Since reading a couple of weeks ago about the importance of blue places for both physical and mental health, I’ve been trying to spend a little more time near water, and to pay attention when I’m there.
Today Jackie and I took a short walk along the little creek that runs just south of Winfield Village. It’s really a spectacular amenity that I don’t appreciate nearly as much as I should. (I spend a lot of time admiring our little prairie and our little woods, but I mostly just cross the creek itself with scant notice—nowhere near what it deserves.)
Perhaps you can help me catch up on appreciating our creek. Is it not admirable?
It got me some vitamin W for the water and some vitamin N for the nature, but sadly no vitamin D. The vitamin D window has closed, and won’t open again for 57 days.
I often describe myself as having an inclination to try and optimize things. I have observed in the past that I tend to bring this inclination to bear particularly on the unimportant stuff, which always seemed odd. But just this minute I have come to understand why: I do it this way to free up time to do the important stuff exactly the way I want, whether optimal or not.
Take reading, for example. There are all kinds of ways to optimize your reading—ways to read faster, ways to absorb more of what you read, ways to organize what you’re going to read, ways to keep track of what you have read, etc. I have no interest in any of those things, because reading is important. I want to do it exactly the way I want to do it.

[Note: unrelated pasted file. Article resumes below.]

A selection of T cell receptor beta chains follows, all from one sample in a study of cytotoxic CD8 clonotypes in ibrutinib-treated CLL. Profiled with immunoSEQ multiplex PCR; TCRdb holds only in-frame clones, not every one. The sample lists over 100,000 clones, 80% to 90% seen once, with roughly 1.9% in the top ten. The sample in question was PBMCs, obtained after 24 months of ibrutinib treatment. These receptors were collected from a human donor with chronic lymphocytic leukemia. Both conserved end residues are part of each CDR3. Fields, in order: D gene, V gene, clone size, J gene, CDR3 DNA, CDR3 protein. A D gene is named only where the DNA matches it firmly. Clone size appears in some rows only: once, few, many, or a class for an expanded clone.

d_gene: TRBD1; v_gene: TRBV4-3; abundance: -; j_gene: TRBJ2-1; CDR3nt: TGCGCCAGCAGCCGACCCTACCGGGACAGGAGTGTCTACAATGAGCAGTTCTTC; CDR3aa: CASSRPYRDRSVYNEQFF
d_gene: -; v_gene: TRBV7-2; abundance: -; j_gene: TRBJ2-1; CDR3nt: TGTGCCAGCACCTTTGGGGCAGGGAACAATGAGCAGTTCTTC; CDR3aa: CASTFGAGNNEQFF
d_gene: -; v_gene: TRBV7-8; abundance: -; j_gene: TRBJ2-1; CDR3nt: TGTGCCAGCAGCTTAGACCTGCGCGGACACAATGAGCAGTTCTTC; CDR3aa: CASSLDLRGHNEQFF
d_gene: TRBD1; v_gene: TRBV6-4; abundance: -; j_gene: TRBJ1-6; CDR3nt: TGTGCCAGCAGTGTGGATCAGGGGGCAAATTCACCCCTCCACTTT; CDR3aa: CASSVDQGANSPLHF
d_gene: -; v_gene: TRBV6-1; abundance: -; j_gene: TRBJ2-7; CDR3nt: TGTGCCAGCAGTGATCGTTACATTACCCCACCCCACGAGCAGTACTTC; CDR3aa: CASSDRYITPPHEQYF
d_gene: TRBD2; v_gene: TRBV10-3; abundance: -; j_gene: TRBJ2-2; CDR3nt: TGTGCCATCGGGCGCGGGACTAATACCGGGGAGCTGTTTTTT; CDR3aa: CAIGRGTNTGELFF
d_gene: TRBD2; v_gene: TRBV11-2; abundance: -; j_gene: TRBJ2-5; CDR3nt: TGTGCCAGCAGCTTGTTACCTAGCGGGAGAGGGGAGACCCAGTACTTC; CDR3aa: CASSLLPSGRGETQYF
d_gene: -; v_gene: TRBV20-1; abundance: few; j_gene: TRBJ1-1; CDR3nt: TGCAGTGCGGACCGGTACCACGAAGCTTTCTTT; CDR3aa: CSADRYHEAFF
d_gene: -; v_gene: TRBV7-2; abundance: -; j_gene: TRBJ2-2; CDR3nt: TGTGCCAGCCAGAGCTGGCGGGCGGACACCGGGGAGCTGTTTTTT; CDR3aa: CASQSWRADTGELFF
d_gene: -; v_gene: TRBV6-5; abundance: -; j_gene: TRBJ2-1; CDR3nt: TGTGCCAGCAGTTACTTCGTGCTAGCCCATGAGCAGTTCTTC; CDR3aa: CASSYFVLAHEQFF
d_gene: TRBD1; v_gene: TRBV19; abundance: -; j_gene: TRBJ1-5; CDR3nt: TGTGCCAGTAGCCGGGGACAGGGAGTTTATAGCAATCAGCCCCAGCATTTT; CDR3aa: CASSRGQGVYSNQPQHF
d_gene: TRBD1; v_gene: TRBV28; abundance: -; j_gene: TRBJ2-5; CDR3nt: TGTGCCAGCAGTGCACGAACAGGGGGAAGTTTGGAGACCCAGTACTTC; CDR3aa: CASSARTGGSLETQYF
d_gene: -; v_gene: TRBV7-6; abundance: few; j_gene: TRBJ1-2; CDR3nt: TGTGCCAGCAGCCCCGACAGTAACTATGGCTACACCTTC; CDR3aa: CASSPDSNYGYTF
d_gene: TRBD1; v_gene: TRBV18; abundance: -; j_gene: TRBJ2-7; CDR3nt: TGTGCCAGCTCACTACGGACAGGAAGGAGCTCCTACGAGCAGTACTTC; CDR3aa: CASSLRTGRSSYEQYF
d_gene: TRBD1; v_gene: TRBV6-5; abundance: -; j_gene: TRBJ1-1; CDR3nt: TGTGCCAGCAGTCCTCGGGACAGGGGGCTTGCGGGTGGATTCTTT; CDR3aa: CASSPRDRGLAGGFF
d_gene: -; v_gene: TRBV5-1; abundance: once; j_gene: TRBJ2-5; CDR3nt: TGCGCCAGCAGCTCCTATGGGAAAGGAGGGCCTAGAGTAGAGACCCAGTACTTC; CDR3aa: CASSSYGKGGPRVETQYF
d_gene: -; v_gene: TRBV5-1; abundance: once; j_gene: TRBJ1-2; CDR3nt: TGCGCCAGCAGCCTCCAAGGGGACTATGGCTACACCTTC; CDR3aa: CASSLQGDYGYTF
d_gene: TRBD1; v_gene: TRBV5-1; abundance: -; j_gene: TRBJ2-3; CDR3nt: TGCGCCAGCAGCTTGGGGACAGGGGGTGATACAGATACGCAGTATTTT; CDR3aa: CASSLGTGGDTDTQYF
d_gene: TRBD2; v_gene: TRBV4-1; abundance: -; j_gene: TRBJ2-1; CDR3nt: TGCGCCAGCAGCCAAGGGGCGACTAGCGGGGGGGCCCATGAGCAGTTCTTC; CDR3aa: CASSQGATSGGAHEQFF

Figuring out some trivial reordering of exactly how I put toothpaste on my toothbrush so that I can save 5 seconds a day is much more likely to be the sort of thing I’d do—because I don’t care. I have no interest in how I brush my teeth (as long as my teeth don’t fall out), but freeing up 5 seconds a day that I can spend doing what I want to do is motivating out of all proportion to the actual time savings.
(It’s actually not so disproportionate. It takes just 240 days saving 5 seconds per day to break even on spending 20 minutes figuring how how to save those seconds. Every 5 seconds after that is pure gravy.)
I’ve been slow to come to this realization. I rejected it in 2015, terrified that just accepting my winter depression would lead to a dangerous downward spiral. In 2016 I decided that I should experiment with acceptance. I still find it terrifying, but I am more and more convinced it’s the right thing to do.
I told myself that I just wasn’t going to feel like I felt in the summer and that’s ok — winter is a time for different feelings. —The Secret to Enjoying a Long Winter via @randalleclayton